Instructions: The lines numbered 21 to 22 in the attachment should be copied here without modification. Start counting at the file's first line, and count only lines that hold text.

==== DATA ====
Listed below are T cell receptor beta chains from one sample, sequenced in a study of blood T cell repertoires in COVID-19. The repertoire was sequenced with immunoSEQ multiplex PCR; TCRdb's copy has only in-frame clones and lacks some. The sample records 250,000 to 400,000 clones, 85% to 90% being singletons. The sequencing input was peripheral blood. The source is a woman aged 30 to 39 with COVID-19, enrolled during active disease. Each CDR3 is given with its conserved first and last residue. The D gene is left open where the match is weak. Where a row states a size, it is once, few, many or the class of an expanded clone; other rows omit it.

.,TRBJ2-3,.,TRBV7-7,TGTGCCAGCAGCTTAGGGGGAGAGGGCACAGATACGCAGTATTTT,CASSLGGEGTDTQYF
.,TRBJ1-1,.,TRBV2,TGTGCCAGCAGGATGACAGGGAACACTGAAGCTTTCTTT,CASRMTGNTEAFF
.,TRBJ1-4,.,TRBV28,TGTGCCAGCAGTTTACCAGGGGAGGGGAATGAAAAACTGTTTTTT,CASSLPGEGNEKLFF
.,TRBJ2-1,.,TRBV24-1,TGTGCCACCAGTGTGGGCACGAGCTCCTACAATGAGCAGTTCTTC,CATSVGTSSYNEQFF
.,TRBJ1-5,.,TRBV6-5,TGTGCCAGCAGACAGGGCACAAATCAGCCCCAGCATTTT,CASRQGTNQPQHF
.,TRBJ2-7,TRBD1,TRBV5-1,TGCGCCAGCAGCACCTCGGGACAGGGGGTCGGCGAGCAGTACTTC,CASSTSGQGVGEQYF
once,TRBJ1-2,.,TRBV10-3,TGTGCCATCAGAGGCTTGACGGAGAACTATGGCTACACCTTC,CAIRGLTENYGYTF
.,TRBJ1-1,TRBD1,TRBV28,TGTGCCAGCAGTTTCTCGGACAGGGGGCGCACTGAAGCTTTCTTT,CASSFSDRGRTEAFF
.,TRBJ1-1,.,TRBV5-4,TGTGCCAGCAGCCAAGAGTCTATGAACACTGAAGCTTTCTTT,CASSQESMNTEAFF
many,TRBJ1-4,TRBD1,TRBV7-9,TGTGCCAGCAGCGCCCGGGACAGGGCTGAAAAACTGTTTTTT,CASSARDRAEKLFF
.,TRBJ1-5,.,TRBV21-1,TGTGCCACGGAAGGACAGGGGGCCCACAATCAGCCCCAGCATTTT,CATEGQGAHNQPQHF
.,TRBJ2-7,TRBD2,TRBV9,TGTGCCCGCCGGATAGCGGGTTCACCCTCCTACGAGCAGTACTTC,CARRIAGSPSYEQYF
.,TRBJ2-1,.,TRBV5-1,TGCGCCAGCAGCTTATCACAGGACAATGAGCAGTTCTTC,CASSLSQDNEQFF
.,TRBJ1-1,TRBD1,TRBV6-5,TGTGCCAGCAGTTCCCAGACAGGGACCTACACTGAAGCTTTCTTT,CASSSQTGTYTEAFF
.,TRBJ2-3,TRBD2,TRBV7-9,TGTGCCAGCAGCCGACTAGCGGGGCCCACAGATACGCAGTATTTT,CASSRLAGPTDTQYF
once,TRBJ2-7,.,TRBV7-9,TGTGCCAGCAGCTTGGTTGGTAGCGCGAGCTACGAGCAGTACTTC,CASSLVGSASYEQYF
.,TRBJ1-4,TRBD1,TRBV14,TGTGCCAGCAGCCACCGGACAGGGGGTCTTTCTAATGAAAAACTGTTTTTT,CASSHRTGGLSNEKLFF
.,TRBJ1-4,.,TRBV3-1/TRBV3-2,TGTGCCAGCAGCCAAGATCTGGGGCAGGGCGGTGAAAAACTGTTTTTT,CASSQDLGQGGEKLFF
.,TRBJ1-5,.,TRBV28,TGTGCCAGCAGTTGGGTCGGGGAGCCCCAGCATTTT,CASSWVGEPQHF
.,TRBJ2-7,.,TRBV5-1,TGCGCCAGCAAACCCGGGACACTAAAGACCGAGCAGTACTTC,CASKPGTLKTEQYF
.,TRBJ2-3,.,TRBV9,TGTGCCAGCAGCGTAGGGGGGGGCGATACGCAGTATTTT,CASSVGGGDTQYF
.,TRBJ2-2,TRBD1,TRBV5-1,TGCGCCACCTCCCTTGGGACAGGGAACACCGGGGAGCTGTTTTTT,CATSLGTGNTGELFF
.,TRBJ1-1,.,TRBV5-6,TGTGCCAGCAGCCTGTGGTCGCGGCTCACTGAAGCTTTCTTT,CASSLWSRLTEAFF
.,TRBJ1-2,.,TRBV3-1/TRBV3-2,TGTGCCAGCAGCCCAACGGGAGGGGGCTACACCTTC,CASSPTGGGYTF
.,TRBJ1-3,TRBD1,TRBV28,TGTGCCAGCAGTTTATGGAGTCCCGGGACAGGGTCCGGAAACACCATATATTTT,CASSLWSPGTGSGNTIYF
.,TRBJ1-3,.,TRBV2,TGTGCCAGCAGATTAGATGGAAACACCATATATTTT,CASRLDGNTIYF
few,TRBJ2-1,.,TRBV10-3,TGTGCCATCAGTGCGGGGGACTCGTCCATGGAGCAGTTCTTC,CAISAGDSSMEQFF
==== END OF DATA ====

.,TRBJ2-7,.,TRBV5-1,TGCGCCAGCAAACCCGGGACACTAAAGACCGAGCAGTACTTC,CASKPGTLKTEQYF
.,TRBJ2-3,.,TRBV9,TGTGCCAGCAGCGTAGGGGGGGGCGATACGCAGTATTTT,CASSVGGGDTQYF